No cloned steaks on EU plates

EU health and consumer policy commissioner John Dalli
EU health and consumer policy commissioner John Dalli, pictured in September 2010, announced plans for a five-year ban on animal cloning for food production as well as a traceability system for imports of semen and embryos of clones.

The European Union on Tuesday announced plans for a five-year ban on animal cloning for food production as well as a traceability system for imports of semen and embryos of clones.

"Cloning for food is not required" across the EU, European health commissioner John Dalli told a news conference. "There's no need for it."

The plan is to be published as legislative proposals next year but will need to be approved by EU governments and lawmakers.

It would enable cloning for uses other than food, such as reseach, conservation of or use of animals for the production of pharmaceuticals.

Food derived from the of clones presents no risks and banning its import would be impossible because of traceability problems, the commissioner said.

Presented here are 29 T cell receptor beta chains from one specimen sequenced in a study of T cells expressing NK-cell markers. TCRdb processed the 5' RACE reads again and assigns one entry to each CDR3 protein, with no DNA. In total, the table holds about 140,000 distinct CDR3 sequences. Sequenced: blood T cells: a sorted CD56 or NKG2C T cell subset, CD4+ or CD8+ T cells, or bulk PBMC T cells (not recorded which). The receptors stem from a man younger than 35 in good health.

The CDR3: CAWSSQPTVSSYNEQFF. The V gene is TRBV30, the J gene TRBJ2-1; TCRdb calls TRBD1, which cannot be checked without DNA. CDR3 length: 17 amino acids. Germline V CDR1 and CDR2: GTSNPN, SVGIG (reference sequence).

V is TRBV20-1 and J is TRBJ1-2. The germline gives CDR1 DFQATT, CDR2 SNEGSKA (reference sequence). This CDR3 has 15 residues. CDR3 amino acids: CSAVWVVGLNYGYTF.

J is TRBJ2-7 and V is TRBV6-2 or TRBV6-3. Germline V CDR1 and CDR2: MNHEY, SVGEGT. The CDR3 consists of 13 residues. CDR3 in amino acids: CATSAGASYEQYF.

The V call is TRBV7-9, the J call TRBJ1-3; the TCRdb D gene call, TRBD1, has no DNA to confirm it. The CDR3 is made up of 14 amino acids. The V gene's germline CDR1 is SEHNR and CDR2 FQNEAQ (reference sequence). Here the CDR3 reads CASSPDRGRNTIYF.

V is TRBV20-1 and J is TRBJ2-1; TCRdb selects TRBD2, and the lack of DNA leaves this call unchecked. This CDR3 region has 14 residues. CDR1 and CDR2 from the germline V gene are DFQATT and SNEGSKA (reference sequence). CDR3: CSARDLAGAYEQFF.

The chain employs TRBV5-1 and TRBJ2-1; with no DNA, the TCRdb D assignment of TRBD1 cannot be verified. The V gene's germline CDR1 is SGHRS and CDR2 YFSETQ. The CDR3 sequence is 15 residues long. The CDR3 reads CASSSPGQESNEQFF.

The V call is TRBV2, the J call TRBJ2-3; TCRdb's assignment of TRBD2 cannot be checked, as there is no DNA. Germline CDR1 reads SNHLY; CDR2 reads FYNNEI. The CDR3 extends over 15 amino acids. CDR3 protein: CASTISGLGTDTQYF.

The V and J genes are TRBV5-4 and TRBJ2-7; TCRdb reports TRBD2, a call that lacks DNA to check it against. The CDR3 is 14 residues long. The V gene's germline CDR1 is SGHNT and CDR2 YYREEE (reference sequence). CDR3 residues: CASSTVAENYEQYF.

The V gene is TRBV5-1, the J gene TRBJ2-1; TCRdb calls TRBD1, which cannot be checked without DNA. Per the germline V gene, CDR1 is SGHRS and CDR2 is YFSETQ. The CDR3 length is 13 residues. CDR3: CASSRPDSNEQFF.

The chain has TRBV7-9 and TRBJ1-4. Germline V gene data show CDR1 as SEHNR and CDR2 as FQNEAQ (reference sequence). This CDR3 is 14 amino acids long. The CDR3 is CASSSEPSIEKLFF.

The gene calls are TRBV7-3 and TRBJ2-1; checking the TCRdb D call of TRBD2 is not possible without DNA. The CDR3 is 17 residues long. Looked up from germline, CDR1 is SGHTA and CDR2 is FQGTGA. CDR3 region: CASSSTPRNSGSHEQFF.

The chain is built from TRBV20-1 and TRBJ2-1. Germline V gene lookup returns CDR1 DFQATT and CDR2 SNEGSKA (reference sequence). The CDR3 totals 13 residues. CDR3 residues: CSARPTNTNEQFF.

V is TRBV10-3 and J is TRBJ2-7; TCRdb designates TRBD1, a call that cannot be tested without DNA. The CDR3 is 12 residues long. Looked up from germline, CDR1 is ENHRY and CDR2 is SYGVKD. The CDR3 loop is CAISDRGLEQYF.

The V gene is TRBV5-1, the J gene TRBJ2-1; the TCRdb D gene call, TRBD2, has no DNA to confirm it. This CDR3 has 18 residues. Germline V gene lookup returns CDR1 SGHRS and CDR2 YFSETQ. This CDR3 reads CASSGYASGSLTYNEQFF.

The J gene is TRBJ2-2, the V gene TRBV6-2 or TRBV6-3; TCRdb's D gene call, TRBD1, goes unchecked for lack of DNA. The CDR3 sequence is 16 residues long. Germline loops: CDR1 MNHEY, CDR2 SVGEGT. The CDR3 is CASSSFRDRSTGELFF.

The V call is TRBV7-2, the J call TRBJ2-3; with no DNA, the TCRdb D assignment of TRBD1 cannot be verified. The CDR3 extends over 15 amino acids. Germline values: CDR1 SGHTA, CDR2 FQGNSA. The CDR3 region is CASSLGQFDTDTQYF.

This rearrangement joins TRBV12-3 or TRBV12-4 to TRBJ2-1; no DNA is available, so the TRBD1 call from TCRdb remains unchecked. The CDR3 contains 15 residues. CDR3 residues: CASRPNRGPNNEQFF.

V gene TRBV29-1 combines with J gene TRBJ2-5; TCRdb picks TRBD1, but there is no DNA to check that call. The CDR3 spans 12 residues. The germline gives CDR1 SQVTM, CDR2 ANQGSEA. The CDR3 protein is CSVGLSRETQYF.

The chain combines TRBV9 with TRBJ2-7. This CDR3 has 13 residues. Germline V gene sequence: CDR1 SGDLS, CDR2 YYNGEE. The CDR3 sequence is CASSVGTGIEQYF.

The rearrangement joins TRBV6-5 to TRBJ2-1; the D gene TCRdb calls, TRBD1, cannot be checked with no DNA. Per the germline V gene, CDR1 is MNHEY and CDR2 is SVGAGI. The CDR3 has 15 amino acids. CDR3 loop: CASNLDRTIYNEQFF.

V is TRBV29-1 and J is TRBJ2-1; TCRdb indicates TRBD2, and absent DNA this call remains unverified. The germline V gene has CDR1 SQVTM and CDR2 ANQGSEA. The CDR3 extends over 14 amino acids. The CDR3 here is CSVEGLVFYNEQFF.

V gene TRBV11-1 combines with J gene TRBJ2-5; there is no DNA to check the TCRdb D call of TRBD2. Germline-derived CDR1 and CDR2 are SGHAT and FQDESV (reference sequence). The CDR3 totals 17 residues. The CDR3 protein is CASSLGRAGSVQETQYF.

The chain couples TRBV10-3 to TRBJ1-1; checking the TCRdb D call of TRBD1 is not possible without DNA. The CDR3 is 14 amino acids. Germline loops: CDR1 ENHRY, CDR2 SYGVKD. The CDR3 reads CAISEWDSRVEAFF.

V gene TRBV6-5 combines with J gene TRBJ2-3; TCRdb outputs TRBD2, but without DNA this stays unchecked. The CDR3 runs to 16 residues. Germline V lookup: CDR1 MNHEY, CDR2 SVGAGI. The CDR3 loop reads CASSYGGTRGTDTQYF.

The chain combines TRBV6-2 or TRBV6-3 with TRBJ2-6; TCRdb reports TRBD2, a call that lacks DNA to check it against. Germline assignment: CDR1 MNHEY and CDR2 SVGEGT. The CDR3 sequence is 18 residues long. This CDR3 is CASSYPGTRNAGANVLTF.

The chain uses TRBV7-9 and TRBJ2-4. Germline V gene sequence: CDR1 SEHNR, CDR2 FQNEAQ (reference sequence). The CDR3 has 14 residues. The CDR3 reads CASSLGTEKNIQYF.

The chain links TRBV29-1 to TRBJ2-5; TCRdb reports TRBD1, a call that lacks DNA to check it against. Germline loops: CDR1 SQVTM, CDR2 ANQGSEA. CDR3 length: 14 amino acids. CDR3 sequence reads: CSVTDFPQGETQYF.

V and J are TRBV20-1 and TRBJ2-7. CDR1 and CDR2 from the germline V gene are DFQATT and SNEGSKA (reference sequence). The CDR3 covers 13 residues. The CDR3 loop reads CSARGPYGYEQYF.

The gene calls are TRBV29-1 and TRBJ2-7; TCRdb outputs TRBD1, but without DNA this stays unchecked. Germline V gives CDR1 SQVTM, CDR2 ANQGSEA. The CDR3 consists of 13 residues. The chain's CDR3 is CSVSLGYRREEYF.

The temporary suspension follows concerns that emerged in Britain last August when meat from the offspring of a cloned cow was put on the market by a Scottish dairy farm.

It also addresses concerns from animal welfare groups but may not go far enough for the , which had called for a total ban on food derived from cloned animals.


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(c) 2010 AFP

Citation: No cloned steaks on EU plates (2010, October 19) retrieved 15 October 2019 from https://phys.org/news/2010-10-cloned-steaks-eu-plates.html
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